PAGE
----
strategic purposes (2007, pg. 337). Myerson also referred to this incentive analysis in mechanism
design as “participation and informational constraint.”

My paper also builds on Myerson’s (1995, 1996, 1999) work on governmental mechanism
design and his economic modeling of political science and democratic institutions. My
contribution to the literature is the creation of various “exclusive or inclusive” mechanisms to
analyze the behavior of political elites around the globe. These leaders or groups of leaders often
wish to limit the participation of certain rivals or allied governments in peace negotiations or
other interactions. Leaders can also exclude or include certain government members in
international organizations for their own strategic purposes.

What is Mechanism Design Theory?

Mechanism design often accepts similar assumptions that are made in non-cooperative games
with incomplete information – games that would be familiar to game theorists (Harsanyi 1967,
1968). These games also include social choice functions and dominant strategies. Games of
mechanism design seek system-wide solutions with desirable properties and optimization.
Narahari (2014) provides a notable overview and outstanding tutorial for students of mechanism
design.

Various lecture notes from Professor Y Narahari’s (2012) classes at the Indian Institute of
Science in Bangalore, India, have explained how social choice and mechanism design causes
rational agents to behave in a desired way. Players have private information, public information
and common knowledge. (Note: this paper uses the terms ‘players’ or ‘agents’ interchangeably).

The policy maker, also known as the designer or social planner, designs the rules of the game to
achieve a desired outcome. Some call this process of incentive analysis “reverse-engineering of
game theory.” Thus, international relations scholars are able to study governmental actions and
events through the incentive analysis of political elites under specific applied mechanisms.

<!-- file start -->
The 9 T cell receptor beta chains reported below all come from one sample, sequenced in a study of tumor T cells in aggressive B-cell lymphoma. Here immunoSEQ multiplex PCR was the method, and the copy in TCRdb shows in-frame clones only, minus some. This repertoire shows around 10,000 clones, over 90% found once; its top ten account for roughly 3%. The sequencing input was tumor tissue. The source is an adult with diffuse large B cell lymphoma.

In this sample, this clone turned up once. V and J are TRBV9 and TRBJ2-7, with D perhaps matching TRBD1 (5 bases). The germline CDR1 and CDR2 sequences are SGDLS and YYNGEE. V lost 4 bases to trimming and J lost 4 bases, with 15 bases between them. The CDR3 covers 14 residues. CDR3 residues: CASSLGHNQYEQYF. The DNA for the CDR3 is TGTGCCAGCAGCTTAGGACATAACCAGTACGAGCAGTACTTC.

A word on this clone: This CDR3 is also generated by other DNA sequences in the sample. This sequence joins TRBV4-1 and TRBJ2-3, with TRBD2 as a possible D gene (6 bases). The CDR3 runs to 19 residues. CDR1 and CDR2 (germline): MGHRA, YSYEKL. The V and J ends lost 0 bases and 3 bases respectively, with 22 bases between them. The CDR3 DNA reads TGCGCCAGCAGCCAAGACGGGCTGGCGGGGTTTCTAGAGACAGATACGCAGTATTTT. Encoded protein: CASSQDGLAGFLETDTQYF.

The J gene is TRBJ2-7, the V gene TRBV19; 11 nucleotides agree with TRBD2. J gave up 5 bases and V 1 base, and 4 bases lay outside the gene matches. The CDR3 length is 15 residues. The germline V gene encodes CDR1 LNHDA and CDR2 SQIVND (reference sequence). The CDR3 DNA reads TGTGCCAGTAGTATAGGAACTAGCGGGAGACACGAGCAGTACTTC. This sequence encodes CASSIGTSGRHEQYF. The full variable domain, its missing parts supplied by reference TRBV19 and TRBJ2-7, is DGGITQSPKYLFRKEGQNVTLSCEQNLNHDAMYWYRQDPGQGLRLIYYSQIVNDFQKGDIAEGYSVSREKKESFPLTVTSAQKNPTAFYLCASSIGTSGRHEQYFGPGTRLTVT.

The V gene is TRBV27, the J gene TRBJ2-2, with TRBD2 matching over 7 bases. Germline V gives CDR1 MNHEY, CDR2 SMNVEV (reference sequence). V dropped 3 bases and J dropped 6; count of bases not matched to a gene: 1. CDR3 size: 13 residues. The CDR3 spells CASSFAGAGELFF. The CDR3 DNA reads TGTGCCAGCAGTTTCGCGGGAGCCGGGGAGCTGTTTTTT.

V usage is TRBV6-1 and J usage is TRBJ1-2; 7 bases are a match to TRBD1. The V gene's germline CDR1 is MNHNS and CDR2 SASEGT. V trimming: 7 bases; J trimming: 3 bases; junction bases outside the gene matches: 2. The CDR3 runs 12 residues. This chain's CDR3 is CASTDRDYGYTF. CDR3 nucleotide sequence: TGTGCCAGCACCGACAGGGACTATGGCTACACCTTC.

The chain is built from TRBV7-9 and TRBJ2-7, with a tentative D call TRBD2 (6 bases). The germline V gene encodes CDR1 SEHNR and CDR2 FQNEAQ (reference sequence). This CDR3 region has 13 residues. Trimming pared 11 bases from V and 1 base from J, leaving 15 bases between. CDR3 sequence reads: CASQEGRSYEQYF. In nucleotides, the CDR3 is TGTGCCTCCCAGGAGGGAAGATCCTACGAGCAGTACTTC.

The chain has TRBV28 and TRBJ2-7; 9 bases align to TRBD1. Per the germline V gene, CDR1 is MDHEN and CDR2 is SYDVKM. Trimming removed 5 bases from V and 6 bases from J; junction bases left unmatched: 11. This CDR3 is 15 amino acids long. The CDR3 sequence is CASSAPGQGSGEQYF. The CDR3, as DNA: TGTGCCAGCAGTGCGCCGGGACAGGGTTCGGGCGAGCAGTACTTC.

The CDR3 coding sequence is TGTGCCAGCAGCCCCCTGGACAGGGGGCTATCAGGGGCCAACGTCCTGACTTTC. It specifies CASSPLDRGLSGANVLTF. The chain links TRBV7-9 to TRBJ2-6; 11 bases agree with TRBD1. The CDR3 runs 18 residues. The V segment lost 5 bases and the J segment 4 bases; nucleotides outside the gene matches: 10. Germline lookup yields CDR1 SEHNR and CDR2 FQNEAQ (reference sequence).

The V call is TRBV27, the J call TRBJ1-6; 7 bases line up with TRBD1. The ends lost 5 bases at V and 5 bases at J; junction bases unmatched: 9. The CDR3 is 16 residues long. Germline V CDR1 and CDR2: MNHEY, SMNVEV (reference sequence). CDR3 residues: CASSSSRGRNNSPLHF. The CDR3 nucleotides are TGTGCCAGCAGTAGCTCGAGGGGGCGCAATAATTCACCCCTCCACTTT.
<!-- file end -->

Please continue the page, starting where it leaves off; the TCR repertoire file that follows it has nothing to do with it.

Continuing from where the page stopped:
As Narahari (2014) illustrates, during a game or iteration of mechanism design and through the
game’s social choice function, the policy maker extracts incomplete information from the players
or agents. Agents can choose to disclose information or to not disclose information, but the
policy maker must elicit these “truthful” responses or truthful information through the design of
the game. The practice of achieving the elicitation of private and truthful information is called
the revelation theorem or revelation principle, in which players reveal private information to the
policy maker. Finally, the players reach a state of preference aggregation through reporting a
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desired optimized outcome. The designer then reaches strategic goals through a pre-planned
mechanism.

In the econometric and microeconomic literature, other examples of mechanism design include
public bidding auctions (McAfee and McMillan 1987, Milgrom 1989); silent auctions (Vickrey
1961); bidding for government contracts (Bajari, Houghton, Tadelis 2014); and the “matching
problem” in healthcare (Satterthwaite 1975). Matching in healthcare settings refers to
mechanisms that align the interests of medical students and hospitals. For example, these
mechanisms optimize the process in which the designer matches a medical school graduate with
an internship at a teaching hospital. Another healthcare mechanism by Capps, Dranove, and